# I How credible are CKM matrix limits on new physics?

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1. Sep 27, 2018

### ohwilleke

A pre-print of a conference paper from eleven months ago analyzes the extent to which the available data on the CKM matrix element values rules out beyond the Standard Model Physics.

It finds that in the most rigid model dependent analysis, that new physics are excluded up to a characteristic energy scale of about 500,000 TeV. There is no practical way that a human designed experiment could reach these energy scales from an engineering perspective. These are energy scales that haven't existed anywhere in the Universe since the early moments of the Big Bang.

If the assumptions of the model are relaxed, new physics are still excluded up to a characteristic energy scale of 114 TeV. This would take an accelerator on the order of ten times as powerful as the LHC or more to test.

To allow for new physics at a characteristic energy scale of 11 TeV which is the highest that there is a realistic chance that could be discovered at the LHC, one would have to abandon assumptions that are almost certainly correct based upon the available experimental evidence.

These limits are much more strict than the energy scale limitations established by direct searches for new particles at the LHC.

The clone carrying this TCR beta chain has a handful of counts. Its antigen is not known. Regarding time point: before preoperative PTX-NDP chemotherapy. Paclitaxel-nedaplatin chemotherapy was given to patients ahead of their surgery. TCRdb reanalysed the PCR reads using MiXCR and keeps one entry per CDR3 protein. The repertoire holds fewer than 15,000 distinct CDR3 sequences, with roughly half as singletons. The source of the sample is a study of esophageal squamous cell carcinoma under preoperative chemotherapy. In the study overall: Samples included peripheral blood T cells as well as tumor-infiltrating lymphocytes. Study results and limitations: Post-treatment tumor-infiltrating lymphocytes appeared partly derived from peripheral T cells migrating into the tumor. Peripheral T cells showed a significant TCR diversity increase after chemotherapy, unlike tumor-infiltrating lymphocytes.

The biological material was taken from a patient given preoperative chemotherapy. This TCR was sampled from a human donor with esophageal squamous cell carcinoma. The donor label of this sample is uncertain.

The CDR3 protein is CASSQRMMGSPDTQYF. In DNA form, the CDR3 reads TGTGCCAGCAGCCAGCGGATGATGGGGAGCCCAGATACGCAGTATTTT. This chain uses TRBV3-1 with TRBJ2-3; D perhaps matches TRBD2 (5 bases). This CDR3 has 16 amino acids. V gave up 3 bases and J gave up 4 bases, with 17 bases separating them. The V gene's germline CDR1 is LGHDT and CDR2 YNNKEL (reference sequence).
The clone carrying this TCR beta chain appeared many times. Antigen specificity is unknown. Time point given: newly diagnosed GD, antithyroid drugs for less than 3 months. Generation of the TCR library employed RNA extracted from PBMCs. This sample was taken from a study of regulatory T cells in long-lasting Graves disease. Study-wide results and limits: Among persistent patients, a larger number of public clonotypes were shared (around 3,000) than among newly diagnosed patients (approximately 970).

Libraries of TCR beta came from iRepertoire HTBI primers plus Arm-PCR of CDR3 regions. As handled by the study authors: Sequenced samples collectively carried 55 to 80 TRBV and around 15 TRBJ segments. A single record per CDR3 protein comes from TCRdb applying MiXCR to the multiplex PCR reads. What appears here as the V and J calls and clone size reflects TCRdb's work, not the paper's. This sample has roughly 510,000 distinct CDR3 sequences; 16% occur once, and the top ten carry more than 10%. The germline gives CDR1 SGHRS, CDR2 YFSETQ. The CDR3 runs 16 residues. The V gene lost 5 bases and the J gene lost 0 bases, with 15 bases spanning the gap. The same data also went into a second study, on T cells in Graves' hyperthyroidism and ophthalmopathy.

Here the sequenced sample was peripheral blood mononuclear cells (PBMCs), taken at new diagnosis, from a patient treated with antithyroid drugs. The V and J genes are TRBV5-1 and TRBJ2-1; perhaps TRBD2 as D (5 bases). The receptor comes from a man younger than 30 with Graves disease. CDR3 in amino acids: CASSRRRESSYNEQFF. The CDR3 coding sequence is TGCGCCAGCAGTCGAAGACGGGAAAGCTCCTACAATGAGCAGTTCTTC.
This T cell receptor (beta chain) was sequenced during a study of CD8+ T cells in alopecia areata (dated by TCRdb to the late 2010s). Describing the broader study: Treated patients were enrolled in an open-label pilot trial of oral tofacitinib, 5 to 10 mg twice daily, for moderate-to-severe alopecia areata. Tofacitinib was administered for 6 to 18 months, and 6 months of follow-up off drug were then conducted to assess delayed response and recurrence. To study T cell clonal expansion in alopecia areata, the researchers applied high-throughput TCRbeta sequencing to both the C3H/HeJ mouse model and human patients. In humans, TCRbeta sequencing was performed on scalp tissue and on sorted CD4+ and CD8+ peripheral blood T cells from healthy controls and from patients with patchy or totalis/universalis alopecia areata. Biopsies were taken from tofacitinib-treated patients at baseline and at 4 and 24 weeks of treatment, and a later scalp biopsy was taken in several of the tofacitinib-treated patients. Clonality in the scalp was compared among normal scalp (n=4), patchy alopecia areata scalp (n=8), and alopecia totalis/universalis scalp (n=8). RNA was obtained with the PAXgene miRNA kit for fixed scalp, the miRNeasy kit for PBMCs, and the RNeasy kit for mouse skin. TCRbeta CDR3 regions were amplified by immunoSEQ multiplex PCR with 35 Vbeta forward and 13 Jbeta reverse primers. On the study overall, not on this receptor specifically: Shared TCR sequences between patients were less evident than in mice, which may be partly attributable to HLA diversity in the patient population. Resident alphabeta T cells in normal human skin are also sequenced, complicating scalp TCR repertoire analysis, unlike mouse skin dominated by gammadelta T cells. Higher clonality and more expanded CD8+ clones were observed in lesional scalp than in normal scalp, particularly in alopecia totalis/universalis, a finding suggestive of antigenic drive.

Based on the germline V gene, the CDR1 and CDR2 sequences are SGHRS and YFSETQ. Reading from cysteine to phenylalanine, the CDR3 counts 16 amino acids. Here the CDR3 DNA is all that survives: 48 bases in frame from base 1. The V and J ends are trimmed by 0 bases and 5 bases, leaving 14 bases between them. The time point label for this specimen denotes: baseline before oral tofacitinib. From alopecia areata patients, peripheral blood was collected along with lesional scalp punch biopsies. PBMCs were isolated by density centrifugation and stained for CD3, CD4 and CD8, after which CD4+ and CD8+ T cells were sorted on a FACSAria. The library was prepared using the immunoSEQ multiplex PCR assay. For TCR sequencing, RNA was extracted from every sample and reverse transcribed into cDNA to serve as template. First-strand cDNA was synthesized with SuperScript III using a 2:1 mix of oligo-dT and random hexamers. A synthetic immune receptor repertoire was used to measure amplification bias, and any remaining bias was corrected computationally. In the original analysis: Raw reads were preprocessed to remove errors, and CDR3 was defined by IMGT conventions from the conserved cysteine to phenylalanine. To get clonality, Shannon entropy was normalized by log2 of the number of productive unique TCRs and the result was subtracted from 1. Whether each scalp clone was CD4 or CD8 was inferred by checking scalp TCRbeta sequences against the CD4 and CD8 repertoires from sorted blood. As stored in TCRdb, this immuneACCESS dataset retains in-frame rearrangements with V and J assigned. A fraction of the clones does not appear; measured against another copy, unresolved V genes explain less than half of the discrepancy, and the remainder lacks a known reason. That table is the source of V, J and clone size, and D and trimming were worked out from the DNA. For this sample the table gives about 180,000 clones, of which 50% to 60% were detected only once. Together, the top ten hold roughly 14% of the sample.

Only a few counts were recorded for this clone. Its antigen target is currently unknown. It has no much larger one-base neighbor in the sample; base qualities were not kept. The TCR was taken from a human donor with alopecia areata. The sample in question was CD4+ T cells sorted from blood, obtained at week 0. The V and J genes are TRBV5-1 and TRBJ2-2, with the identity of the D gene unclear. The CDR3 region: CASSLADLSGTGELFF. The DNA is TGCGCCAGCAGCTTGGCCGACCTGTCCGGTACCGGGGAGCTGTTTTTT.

So, if this analysis of correct, the likelihood that we can experimentally observe any new physics that could tweak the parameters of the CKM matrix is dim indeed. But, how credible is this analysis? What loopholes remain for "relatively" low energy new beyond the Standard Model physics?

The paper is:

Unitarity Triangle Analysis in the Standard Model and Beyond
Cristiano Alpigiani, Adrian Bevan, Marcella Bona, Marco Ciuchini, Denis Derkach, Enrico Franco, Vittorio Lubicz, Guido Martinelli, Fabrizio Parodi,Maurizio Pierini, Luca Silvestrini, Viola Sordini, Achille Stocchi, Cecilia Tarantino, Vincenzo Vagnoni

(Submitted on 26 Oct 2017 (v1), last revised 27 Oct 2017 (this version, v2))

The pertinent language from the conclusion of the paper is as follows:

Last edited: Sep 27, 2018
2. Sep 28, 2018

### Urs Schreiber

When you say that energies around 500,000 TeV "haven't existed" since around the big bang, you are thinking of average energies, hence of temperature scale. But for single particles such energies are not out of the question.

The 500,000 TeV that you name is 0.5 EeV, and particles of energy a few EeV are observed, rarely but regularly, to hit earth's atmosphere, as seen by the Auger Observatory, see e. g.

"Ultra-high energy cosmic rays"
arxiv.org:1612.08188

Observing such natural events can conceivably shed light on BSM physics.

In fact such a claim was made just four days ago (this particular claim may or may not hold water, but it shows that the general possibility exists):

The ANITA Anomalous Events as Signatures of a Beyond Standard Model Particle, and Supporting Observations from IceCube

arxiv.org:1809.09615

Derek B. Fox, Steinn Sigurdsson,Sarah Shandera, Peter Mészáros,Kohta Murase, Miguel Mostafá,Stephane Coutu
(Submitted on 25 Sep 2018)

Abstract: